and so on. And finally closing the loop
where you actually go and perform an intervention, right. And disclosing the loop
has served two aspects, one is conceptually
closing the loop, right. I measure let’s say temperature
in the room, and you based on that and the current
temperature in the models and so on, I’m gonna go and
intervene on the AC unit right. But it’s also a physical
closing the loop because often times what happens is that
this acquisition pipeline might go through a large computational
cycle, but typically the sensing and the activation of physically
approximate to each other. And that’s a important point. The key point is that itself
is enabled by the ability to collect data and
availability of all this data. And AI is going to help with
the sustainable and so on. So one of the key benefits of
all these data being out there is sort of the advances we’ve
seen in deep learning, right? So you’ve got a lot of data
collected from all around, and you have also. So access to computing resources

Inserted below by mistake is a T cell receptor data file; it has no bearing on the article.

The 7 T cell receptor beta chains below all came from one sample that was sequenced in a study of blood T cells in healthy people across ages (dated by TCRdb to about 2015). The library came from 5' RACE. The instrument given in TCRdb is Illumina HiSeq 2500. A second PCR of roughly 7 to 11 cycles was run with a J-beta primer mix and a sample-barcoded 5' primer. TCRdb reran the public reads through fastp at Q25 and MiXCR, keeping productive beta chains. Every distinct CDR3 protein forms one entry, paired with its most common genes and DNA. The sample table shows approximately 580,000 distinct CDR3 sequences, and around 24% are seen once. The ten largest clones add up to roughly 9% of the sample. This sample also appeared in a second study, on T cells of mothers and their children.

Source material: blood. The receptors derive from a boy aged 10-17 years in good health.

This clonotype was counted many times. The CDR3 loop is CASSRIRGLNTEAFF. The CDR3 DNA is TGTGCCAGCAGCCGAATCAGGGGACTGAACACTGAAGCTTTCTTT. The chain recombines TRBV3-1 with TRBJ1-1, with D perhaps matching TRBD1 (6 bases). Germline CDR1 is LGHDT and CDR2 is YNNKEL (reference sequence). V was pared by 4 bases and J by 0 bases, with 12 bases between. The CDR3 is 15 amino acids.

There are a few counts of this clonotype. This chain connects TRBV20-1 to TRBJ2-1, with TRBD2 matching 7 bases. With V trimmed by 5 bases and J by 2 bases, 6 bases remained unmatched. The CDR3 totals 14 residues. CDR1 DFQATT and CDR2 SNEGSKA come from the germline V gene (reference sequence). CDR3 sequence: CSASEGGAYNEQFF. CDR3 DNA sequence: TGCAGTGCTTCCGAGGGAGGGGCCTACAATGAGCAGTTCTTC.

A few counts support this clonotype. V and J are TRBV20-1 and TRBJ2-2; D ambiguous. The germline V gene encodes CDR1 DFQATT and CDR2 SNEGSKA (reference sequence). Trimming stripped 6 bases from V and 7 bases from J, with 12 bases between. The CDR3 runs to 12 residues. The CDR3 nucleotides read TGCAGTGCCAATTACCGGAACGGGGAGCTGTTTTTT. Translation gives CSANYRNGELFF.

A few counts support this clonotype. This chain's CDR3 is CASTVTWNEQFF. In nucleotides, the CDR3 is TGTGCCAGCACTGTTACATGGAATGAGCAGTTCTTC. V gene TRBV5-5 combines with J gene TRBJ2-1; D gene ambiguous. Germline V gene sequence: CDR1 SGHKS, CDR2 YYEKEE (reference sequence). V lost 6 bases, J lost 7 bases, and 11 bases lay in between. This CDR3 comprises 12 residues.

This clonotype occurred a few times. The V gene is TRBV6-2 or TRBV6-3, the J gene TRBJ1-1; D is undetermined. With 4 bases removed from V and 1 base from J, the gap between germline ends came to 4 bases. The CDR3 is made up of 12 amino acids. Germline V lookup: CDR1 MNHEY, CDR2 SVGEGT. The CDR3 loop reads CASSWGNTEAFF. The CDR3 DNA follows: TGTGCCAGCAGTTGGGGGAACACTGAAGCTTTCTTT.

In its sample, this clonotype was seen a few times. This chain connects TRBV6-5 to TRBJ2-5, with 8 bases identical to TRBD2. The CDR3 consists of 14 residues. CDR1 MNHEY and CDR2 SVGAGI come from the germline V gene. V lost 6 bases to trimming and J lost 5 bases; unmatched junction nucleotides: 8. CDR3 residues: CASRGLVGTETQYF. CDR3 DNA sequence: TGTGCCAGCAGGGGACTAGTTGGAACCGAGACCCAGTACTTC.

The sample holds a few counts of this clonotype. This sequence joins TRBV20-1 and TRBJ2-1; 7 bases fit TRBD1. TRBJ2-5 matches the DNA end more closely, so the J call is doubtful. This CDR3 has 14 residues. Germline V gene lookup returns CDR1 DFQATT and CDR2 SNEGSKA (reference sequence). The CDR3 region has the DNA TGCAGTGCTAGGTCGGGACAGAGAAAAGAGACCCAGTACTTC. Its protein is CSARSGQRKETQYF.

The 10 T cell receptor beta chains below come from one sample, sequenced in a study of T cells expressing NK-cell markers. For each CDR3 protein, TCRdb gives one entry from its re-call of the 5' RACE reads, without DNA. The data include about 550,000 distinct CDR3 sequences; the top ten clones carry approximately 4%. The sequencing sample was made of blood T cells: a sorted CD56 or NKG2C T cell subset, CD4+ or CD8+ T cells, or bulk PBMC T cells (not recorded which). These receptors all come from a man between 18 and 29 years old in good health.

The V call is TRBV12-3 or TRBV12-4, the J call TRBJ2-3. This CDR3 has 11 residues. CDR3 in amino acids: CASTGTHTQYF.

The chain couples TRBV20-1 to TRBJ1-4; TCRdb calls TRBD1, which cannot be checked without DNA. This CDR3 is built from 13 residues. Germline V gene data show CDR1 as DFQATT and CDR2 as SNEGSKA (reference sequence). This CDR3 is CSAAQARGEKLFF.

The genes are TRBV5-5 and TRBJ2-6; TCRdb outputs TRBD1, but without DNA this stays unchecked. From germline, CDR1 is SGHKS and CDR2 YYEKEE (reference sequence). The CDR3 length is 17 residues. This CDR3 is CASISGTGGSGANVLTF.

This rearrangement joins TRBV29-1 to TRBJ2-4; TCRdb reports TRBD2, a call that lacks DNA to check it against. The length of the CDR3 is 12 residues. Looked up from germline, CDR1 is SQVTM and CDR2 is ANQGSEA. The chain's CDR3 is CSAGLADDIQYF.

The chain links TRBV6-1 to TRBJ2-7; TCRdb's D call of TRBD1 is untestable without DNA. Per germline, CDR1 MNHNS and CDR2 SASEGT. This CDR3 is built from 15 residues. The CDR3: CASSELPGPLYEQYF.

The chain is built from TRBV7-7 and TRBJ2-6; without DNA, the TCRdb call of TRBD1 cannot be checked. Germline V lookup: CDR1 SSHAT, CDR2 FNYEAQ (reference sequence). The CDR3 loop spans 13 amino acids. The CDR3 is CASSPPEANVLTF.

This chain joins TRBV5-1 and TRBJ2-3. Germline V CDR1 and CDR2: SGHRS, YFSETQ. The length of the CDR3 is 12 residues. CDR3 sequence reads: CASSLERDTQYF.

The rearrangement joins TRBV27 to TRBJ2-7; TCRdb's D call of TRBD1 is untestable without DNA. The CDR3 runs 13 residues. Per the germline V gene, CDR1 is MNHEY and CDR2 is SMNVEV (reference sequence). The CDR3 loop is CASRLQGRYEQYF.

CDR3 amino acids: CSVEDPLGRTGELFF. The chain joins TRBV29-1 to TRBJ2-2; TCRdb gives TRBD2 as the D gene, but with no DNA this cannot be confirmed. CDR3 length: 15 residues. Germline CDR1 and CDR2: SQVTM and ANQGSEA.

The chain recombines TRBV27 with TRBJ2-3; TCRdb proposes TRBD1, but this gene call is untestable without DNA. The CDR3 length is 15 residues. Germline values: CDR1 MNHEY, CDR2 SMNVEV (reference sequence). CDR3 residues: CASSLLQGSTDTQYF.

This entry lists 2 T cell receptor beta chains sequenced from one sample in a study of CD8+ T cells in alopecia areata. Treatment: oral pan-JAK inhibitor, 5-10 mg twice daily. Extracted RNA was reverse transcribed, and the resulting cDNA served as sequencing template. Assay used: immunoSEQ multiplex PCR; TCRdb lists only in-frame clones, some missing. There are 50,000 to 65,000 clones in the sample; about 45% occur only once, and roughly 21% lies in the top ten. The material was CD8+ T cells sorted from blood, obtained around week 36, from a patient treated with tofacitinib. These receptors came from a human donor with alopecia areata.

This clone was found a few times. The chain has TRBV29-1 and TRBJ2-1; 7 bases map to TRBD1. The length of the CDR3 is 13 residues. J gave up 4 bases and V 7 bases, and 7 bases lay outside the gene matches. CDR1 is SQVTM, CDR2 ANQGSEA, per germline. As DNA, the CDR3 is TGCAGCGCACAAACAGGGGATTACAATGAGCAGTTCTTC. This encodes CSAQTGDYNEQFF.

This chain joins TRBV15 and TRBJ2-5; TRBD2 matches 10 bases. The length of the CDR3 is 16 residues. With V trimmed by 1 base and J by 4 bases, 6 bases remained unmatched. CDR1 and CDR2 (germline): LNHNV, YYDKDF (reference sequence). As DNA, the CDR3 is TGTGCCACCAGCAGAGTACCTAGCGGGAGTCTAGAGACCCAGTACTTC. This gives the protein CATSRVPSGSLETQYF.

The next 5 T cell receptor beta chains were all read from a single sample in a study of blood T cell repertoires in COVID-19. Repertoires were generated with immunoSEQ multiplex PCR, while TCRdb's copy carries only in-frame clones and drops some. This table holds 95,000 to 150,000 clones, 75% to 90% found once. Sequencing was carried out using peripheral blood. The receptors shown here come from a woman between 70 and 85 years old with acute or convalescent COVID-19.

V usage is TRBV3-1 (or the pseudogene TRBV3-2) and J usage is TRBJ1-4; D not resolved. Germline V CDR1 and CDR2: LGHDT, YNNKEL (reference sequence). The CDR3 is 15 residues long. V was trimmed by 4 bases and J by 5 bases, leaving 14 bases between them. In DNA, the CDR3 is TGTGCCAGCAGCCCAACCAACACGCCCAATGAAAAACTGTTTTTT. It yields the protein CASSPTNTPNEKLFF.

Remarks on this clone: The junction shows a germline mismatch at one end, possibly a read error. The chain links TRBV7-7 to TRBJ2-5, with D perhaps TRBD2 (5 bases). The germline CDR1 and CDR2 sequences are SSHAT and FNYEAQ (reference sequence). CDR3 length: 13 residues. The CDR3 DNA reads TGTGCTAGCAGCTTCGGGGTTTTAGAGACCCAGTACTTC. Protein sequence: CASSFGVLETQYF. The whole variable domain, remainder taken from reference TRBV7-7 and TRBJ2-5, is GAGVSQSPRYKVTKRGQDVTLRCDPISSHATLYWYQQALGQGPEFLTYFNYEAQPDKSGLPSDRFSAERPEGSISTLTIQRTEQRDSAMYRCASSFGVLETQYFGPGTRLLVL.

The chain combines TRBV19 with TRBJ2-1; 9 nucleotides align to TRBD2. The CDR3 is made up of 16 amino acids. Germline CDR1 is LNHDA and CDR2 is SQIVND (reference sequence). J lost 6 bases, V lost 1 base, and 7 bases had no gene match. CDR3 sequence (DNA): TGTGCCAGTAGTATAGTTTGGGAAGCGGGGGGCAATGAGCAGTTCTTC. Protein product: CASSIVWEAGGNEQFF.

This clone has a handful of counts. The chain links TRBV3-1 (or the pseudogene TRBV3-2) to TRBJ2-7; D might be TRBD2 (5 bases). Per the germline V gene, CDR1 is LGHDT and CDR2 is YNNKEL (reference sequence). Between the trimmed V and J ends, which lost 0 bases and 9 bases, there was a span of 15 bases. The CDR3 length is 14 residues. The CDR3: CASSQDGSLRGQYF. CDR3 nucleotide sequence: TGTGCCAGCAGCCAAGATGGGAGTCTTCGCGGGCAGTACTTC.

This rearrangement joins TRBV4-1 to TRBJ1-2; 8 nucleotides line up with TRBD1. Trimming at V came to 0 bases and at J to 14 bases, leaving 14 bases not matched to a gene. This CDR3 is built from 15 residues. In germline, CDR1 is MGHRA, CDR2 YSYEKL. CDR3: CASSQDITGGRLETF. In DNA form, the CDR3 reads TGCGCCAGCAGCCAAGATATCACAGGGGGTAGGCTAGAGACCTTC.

unlike anything before. You can sort of on the top
of a pen you can go and get computers on
your favorite cloud. Or buy a GPU and do way more
than you could a few years back. And this context we soon
realized we needed, especially looking at
scalable systems and so on, a lot of the data collected
from census, like temperature, and water and so on. It’s not large in size, and
they’re typically point observations about a specific
type of entity, right? When we started working
with video data, we didn’t realize that video
is actually a meta-sensor. You can actually do a lot more
with just a single frame of video than I could with maybe
20 sensors I install over there. Partly because you have context, you actually have a bunch